Son of Gaia and Uranus, Iapetus was one of the first Titans in Greek mythology. With his lover Clymene, he fathered several significant mythological figures, including Atlas, Prometheus, Epimetheus and Menoetius. After contributing to the overthrow of his father Uranus, Iapetus fought against the Olympians in the Titanomachy. When the Titans were ultimately defeated, he was among those doomed to Tartarus for all eternity.
The name “Iapetus” stemmed from the ancient Greek word meaning “to wound, or to pierce,” and has often been translated as “the Piercer.” What mythological piercing his name refers to is unclear.
Though his precise attributes remain a mystery, Iapetus has generally been associated with cleverness due to his crafty son Prometheus, and oceans due to his son Atlas, the namesake of the Atlantic Ocean.
Iapetus was one of the twelve Titan children to emerge from the primordial union of Gaia, who personified the earth, and Uranus, who embodied the heavens. His brothers and sisters included not only the other Titans—Coeus, Crius, Hyperion, Thea, Rhea, Themis, Mnemosyne, Phoebe, Oceanus, Tethys, and Cronus—but the Cyclopes and Hecatoncheires as well.
Iapetus took Clymene, the daughter of Oceanus and Tethys, as his consort, and together they had four children: Prometheus, who crafted the first humans and gave them fire; Atlas, who held the celestial sphere on his back; Epimetheus, an ambassador to mankind; and Menoetius, who was slain by Zeus.
According to Hesiod’s Theogony, Iapetus was the son of Gaia and Uranus. He took Clymene as his lover, and they had many children:
Now Iapetus took to wife the neat-ankled mad Clymene, daughter of Ocean, and went up with her into one bed. And she bare him a stout-hearted son, Atlas: also she bare very glorious Menoetius and clever Prometheus, full of various wiles, and scatter-brained Epimetheus who from the first was a mischief to men who eat bread.1
In Hesiod’s works (as in Homer’s epic poems of the same era) Prometheus was sometimes referred to as the “son of Iapetus.” In the Works and Days, for example, Zeus used the term to address Prometheus following his theft of fire: “Son of Iapetus, surpassing all in cunning, you are glad that you have outwitted me and stolen fire—a great plague to you yourself and to men that shall be.”2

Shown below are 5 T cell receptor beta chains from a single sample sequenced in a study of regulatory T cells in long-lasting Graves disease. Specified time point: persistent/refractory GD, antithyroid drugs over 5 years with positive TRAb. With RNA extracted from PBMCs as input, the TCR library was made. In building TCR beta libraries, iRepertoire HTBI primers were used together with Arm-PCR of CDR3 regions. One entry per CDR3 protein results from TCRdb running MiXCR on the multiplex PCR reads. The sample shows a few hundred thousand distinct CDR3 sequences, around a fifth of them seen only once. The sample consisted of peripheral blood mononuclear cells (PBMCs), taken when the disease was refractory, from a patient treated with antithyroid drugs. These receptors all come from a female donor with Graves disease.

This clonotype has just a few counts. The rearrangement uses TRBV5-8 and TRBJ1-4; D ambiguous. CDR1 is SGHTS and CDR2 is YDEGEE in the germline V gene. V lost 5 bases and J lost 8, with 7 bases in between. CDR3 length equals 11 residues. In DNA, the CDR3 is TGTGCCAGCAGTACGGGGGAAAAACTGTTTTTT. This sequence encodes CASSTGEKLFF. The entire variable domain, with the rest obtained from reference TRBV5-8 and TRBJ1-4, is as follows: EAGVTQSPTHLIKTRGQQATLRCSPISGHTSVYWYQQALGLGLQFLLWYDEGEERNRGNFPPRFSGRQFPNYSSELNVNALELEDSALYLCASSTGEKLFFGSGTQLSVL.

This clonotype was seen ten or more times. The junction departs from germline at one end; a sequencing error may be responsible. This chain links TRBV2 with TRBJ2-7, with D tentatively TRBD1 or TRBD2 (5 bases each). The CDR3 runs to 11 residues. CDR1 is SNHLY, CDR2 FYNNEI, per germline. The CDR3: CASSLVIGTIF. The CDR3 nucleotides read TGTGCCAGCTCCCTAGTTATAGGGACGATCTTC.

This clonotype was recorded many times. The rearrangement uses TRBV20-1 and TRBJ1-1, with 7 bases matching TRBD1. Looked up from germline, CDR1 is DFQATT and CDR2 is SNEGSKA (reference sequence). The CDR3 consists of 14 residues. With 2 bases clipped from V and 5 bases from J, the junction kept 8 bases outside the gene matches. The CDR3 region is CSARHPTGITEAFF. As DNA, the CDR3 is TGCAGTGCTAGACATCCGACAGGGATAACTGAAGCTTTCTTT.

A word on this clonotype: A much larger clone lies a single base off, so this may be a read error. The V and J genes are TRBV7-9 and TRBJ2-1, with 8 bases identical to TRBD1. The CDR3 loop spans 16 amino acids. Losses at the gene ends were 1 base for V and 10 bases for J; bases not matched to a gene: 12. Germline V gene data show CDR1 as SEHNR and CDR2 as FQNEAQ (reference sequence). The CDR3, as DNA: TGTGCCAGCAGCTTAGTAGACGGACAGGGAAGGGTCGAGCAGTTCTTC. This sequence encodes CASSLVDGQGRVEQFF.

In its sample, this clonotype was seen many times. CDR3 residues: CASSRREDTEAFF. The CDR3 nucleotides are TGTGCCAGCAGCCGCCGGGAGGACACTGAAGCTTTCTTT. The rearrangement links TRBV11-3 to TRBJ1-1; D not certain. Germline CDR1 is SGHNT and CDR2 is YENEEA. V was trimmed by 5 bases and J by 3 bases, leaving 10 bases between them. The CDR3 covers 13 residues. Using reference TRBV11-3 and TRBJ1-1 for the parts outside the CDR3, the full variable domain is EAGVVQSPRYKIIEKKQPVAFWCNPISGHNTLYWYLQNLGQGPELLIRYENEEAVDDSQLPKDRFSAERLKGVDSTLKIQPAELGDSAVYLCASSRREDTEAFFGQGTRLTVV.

Not much is known about Iapetus, and as such it is difficult to determine the nature of this title. While its usage may suggest certain similarities between Prometheus and his father, it might also be little more than poetic flourish.
Iapetus appeared as a villain—and later a hero—in Rick Riordan’s Heroes of Olympus book series. The transformation occurred after the villainous Iapetus was cast into the River Lethe, which absorbed memories. With his evil forgotten, Iapetus emerged as a heroic figure named Bob who assisted the Olympians in defeating the giants.
Iapetus also lent his name to Saturn’s third largest moon. Discovered in 1671 by Italian astronomer Giovanni Domenico Cassini, the moon was named in the mid-nineteenth century at the suggestion of John Herschel.
Hesiod. Theogony. Translated by Hugh Evelyn-White. Internet Sacred Text Archive. Accessed on February 15, 2020. https://www.sacred-texts.com/cla/hesiod/theogony.htm.
Hesiod. Works and Days. Translated by Hugh Evelyn-White. Internet Sacred Text Archive. Accessed on February 15, 2020. https://www.sacred-texts.com/cla/hesiod/works.htm.
Wikipedia contributors. “Hyperion.” Wikipedia. Accessed on February 16, 2020. https://en.wikipedia.org/wiki/Iapetus.
Hesiod, Theogony, translated by Hugh Evelyn-White, 507-515. ↩
Hesiod, Works and Days, translated by Hugh Evelyn-White, 54-59. ↩